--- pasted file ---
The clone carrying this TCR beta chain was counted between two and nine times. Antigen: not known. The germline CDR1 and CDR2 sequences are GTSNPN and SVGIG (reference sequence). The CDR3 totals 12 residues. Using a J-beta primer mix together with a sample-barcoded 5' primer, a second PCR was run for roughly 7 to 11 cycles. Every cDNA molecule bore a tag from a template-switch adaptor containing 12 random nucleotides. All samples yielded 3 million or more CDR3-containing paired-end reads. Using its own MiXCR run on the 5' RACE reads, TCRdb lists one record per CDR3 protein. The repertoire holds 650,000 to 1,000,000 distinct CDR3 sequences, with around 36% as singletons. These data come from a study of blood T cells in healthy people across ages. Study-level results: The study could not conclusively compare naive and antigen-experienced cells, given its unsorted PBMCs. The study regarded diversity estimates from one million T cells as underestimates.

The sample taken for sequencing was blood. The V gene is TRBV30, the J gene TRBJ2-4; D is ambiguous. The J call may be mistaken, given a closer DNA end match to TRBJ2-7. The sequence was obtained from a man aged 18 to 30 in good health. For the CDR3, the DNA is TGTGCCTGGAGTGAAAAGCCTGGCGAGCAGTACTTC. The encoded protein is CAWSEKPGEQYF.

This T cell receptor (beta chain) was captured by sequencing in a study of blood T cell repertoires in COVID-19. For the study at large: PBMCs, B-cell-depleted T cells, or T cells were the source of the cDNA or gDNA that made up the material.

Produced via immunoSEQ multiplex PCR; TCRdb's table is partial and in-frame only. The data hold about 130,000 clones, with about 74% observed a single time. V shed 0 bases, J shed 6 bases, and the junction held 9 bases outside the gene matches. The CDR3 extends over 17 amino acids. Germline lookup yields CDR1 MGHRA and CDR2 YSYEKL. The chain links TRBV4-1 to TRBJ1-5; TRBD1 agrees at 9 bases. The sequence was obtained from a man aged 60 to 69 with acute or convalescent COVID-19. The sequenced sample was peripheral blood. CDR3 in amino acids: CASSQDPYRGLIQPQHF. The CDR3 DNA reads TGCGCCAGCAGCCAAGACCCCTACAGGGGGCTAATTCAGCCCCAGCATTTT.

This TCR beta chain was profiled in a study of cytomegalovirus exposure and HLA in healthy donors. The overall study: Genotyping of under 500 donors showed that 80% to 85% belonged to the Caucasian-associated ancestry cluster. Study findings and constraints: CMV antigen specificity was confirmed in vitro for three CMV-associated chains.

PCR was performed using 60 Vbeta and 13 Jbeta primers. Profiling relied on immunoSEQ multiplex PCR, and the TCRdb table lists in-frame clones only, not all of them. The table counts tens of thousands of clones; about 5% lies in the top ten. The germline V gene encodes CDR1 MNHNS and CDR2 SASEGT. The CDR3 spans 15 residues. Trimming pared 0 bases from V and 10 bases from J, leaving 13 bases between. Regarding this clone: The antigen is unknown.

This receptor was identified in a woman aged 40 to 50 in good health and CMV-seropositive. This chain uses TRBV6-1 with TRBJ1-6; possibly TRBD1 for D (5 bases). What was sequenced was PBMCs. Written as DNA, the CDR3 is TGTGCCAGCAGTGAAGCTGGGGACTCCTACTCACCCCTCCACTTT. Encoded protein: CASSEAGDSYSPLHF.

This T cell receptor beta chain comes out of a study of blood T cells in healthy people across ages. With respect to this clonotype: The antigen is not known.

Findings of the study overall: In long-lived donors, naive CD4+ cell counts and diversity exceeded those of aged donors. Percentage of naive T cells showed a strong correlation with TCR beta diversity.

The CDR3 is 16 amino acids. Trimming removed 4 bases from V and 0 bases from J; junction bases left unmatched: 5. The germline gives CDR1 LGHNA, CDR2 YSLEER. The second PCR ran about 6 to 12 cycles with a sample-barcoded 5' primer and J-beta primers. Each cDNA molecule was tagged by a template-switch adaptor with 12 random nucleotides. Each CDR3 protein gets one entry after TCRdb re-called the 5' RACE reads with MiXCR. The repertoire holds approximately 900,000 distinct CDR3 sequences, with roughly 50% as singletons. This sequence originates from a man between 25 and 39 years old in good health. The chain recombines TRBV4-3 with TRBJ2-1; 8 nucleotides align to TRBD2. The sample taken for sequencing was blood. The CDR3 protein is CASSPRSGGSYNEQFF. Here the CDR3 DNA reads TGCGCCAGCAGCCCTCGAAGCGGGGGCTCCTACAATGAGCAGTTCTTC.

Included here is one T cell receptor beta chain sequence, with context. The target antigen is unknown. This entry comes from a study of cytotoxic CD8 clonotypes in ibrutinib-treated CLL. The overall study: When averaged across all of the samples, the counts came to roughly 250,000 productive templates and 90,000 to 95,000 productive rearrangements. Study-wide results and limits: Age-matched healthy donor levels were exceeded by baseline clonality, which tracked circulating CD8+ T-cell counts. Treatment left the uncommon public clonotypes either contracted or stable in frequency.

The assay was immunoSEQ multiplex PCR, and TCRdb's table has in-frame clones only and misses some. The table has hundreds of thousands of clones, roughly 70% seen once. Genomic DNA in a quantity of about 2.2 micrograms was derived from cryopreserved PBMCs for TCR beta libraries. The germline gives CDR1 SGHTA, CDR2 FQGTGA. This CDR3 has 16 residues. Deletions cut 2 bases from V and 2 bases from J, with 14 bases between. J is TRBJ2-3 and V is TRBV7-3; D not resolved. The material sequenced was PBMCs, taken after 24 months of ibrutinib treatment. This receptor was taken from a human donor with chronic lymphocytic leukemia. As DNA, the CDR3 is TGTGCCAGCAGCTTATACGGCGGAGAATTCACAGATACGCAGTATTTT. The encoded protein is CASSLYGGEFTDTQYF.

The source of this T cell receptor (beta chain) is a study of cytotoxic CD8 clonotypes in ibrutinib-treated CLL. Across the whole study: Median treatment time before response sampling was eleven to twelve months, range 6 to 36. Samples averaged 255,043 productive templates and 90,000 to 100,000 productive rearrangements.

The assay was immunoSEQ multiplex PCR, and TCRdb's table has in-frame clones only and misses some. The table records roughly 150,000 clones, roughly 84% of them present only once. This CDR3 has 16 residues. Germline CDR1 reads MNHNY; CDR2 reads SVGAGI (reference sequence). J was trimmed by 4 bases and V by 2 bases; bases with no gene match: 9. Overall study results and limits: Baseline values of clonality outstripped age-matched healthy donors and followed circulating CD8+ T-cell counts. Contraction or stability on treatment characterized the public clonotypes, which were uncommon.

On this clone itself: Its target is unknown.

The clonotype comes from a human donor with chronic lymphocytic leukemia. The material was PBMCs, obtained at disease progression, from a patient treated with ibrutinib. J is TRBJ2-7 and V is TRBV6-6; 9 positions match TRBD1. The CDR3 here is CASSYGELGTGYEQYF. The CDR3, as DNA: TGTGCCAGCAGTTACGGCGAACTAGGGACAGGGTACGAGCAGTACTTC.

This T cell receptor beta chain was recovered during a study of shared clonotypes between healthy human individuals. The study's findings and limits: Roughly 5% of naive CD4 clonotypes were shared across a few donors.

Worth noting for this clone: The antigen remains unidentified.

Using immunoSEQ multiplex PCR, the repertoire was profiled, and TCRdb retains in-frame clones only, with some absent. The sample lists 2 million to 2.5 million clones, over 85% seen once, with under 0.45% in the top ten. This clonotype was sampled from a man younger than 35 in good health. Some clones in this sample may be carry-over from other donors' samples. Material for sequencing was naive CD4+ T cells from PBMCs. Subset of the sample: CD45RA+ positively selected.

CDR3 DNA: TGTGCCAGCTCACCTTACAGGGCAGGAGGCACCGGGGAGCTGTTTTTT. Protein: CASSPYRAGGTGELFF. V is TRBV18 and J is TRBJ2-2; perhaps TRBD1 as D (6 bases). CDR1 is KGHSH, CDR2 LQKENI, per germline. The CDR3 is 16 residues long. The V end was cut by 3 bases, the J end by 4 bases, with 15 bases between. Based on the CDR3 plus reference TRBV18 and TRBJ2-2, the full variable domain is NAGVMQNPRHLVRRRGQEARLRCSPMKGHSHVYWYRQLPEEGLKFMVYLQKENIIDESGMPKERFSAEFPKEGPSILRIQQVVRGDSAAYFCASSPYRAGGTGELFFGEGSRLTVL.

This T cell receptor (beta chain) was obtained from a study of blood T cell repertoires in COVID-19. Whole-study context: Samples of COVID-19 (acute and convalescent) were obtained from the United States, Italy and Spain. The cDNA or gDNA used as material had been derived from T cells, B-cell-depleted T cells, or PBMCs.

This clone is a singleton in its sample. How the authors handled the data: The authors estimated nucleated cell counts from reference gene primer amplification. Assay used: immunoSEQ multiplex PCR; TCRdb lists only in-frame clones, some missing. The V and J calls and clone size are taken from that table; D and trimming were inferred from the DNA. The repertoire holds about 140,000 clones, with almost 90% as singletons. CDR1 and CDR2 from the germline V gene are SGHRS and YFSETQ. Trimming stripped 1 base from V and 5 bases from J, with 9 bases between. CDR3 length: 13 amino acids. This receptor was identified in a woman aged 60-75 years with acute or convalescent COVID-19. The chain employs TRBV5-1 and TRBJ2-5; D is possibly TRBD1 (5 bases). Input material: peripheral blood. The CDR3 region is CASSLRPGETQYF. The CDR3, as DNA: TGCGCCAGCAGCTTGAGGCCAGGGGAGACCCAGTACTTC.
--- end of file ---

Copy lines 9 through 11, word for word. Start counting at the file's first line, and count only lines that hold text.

Findings of the study overall: In long-lived donors, naive CD4+ cell counts and diversity exceeded those of aged donors. Percentage of naive T cells showed a strong correlation with TCR beta diversity.

The CDR3 is 16 amino acids. Trimming removed 4 bases from V and 0 bases from J; junction bases left unmatched: 5. The germline gives CDR1 LGHNA, CDR2 YSLEER. The second PCR ran about 6 to 12 cycles with a sample-barcoded 5' primer and J-beta primers. Each cDNA molecule was tagged by a template-switch adaptor with 12 random nucleotides. Each CDR3 protein gets one entry after TCRdb re-called the 5' RACE reads with MiXCR. The repertoire holds approximately 900,000 distinct CDR3 sequences, with roughly 50% as singletons. This sequence originates from a man between 25 and 39 years old in good health. The chain recombines TRBV4-3 with TRBJ2-1; 8 nucleotides align to TRBD2. The sample taken for sequencing was blood. The CDR3 protein is CASSPRSGGSYNEQFF. Here the CDR3 DNA reads TGCGCCAGCAGCCCTCGAAGCGGGGGCTCCTACAATGAGCAGTTCTTC.

Included here is one T cell receptor beta chain sequence, with context. The target antigen is unknown. This entry comes from a study of cytotoxic CD8 clonotypes in ibrutinib-treated CLL. The overall study: When averaged across all of the samples, the counts came to roughly 250,000 productive templates and 90,000 to 95,000 productive rearrangements. Study-wide results and limits: Age-matched healthy donor levels were exceeded by baseline clonality, which tracked circulating CD8+ T-cell counts. Treatment left the uncommon public clonotypes either contracted or stable in frequency.